Summit Entertainment has hired RED director Robert Schwentke to helm their Divergent sequel Insurgent. Divergent doesn't even come out until March 21st, but I guess the studio is already committed to making a trilogy without knowing how well the first movie will do. They must really think the movies will do well. I personally think the first movie looks like it's going to suck. But, all the Twilight movies sucked and they did well at the box office, so maybe there's a decent sized fan base for the book series that the films will be based on.
Veronica Roth wrote the trilogy of sci-fi novels, and Akiva Goldsman is currently writing the script for the second movie, which is being fast-tracked into production. Divergent director Neil Burger couldn’t direct the second movie because the post-production on the first movie would overlap with pre-production for the sequel.
The story takes place in a "future world where people are divided into distinct factions based on their personalities, Tris Prior is warned she is Divergent and will never fit into any one group. When she discovers a conspiracy to destroy all Divergents, she must find out what makes being Divergent so dangerous before it’s too late."
Insurgent already has a released date of March 20th, 2015, and the third film, Allegiant, will be released on March 18th, 2016. The films will star Shailene Woodley, Theo James, and Kate Winslet.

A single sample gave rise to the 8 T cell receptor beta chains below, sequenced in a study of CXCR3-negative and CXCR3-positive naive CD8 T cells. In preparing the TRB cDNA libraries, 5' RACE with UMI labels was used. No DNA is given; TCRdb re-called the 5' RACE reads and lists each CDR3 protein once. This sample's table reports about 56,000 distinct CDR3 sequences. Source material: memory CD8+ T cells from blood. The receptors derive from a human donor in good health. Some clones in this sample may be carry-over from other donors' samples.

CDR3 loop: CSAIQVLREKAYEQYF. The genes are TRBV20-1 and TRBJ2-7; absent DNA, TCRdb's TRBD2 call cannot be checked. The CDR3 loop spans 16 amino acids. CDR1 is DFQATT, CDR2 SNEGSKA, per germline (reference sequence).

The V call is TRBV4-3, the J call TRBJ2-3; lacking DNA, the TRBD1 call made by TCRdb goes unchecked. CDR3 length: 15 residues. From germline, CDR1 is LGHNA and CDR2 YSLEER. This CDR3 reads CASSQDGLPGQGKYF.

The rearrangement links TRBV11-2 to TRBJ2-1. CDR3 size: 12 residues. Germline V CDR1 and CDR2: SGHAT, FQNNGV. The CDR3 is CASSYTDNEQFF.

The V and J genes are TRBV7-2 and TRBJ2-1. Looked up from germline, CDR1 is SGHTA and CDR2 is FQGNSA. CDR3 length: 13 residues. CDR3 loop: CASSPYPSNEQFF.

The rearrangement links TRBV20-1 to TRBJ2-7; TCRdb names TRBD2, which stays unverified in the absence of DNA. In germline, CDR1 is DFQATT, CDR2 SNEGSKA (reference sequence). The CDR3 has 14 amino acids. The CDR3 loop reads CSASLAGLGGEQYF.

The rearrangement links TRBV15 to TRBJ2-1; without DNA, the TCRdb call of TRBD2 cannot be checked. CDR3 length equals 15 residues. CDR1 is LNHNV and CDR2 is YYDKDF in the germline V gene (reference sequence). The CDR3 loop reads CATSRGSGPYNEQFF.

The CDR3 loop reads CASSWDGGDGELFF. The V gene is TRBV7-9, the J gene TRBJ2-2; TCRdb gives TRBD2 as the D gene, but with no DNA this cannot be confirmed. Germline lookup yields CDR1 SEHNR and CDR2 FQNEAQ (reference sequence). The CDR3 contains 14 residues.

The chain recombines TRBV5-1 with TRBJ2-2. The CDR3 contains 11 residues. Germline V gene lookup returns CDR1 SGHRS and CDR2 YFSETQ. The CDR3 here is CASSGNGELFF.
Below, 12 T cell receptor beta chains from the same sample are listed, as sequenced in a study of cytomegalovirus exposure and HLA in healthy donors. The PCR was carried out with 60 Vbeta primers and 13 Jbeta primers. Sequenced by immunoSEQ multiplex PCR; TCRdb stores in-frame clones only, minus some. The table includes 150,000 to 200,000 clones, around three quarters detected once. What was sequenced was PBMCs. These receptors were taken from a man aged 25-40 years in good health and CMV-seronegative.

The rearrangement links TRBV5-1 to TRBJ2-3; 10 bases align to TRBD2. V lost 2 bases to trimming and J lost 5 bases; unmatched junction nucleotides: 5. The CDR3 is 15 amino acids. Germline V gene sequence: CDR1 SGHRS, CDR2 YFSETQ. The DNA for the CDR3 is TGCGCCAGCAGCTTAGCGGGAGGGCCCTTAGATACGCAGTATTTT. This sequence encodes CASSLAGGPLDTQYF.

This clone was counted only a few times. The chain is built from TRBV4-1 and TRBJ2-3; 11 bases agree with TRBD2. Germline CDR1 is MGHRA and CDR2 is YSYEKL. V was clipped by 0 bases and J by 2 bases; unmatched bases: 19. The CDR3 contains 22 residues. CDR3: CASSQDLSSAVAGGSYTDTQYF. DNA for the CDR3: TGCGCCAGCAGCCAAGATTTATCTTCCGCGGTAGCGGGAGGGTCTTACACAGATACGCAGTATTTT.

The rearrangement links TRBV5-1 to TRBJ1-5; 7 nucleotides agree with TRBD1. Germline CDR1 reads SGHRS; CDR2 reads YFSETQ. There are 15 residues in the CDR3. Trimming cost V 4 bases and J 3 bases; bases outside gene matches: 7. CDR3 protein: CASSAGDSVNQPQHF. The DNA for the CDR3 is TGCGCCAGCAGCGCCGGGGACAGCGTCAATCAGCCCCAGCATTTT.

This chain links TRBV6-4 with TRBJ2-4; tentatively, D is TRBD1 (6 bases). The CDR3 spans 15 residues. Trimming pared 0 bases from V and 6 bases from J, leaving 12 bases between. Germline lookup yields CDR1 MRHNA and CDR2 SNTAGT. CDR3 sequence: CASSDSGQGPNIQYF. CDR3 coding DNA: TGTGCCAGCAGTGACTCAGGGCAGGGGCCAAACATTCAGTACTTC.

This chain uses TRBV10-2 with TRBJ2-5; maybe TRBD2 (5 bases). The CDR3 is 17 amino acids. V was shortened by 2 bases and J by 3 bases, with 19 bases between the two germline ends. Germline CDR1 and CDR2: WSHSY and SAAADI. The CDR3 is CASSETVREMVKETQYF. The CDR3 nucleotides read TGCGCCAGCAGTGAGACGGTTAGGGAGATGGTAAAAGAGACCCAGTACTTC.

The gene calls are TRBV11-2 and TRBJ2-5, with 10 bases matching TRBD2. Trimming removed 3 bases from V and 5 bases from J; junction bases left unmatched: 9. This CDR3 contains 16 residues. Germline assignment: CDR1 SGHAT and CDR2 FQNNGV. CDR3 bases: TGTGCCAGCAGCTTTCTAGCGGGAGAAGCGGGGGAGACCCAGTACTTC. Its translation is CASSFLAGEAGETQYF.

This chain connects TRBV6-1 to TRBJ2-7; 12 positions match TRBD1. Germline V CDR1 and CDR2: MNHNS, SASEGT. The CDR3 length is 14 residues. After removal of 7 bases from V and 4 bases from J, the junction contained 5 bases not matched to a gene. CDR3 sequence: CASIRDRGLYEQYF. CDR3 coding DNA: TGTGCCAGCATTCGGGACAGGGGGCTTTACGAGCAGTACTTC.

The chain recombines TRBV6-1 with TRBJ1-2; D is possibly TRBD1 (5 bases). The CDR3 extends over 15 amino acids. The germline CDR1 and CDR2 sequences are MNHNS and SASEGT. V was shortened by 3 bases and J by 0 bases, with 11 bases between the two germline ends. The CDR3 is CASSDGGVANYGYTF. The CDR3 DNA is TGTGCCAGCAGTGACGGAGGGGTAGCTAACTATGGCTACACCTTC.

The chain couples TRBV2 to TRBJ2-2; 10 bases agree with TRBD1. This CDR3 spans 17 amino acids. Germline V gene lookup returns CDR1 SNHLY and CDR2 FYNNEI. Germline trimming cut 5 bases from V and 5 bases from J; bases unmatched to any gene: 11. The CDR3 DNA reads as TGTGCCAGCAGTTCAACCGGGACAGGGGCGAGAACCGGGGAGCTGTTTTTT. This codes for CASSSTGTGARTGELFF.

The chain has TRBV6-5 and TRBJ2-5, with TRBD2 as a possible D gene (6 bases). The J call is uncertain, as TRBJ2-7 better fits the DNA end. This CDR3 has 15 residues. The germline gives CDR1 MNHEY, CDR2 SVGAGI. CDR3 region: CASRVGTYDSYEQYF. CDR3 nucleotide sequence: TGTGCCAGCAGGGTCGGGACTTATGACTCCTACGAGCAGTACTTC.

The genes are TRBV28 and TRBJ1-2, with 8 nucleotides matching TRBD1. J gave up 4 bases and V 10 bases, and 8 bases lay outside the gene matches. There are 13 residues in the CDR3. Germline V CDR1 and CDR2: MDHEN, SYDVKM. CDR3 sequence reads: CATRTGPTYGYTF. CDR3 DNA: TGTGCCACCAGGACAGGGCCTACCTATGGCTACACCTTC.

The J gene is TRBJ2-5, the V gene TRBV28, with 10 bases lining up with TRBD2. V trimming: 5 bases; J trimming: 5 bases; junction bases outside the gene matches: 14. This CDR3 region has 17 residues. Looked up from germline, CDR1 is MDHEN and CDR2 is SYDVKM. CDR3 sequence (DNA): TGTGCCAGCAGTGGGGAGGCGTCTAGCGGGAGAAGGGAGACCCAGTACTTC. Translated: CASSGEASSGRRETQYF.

Here's the story description for the sequel if you want to know what happens in a sequel to a movie that you haven't even seen yet.
One choice can transform you—or it can destroy you. But every choice has consequences, and as unrest surges in the factions all around her, Tris Prior must continue trying to save those she loves—and herself—while grappling with haunting questions of grief and forgiveness, identity and loyalty, politics and love.
Tris's initiation day should have been marked by celebration and victory with her chosen faction; instead, the day ended with unspeakable horrors. War now looms as conflict between the factions and their ideologies grows. And in times of war, sides must be chosen, secrets will emerge, and choices will become even more irrevocable—and even more powerful. Transformed by her own decisions but also by haunting grief and guilt, radical new discoveries, and shifting relationships, Tris must fully embrace her Divergence, even if she does not know what she may lose by doing so.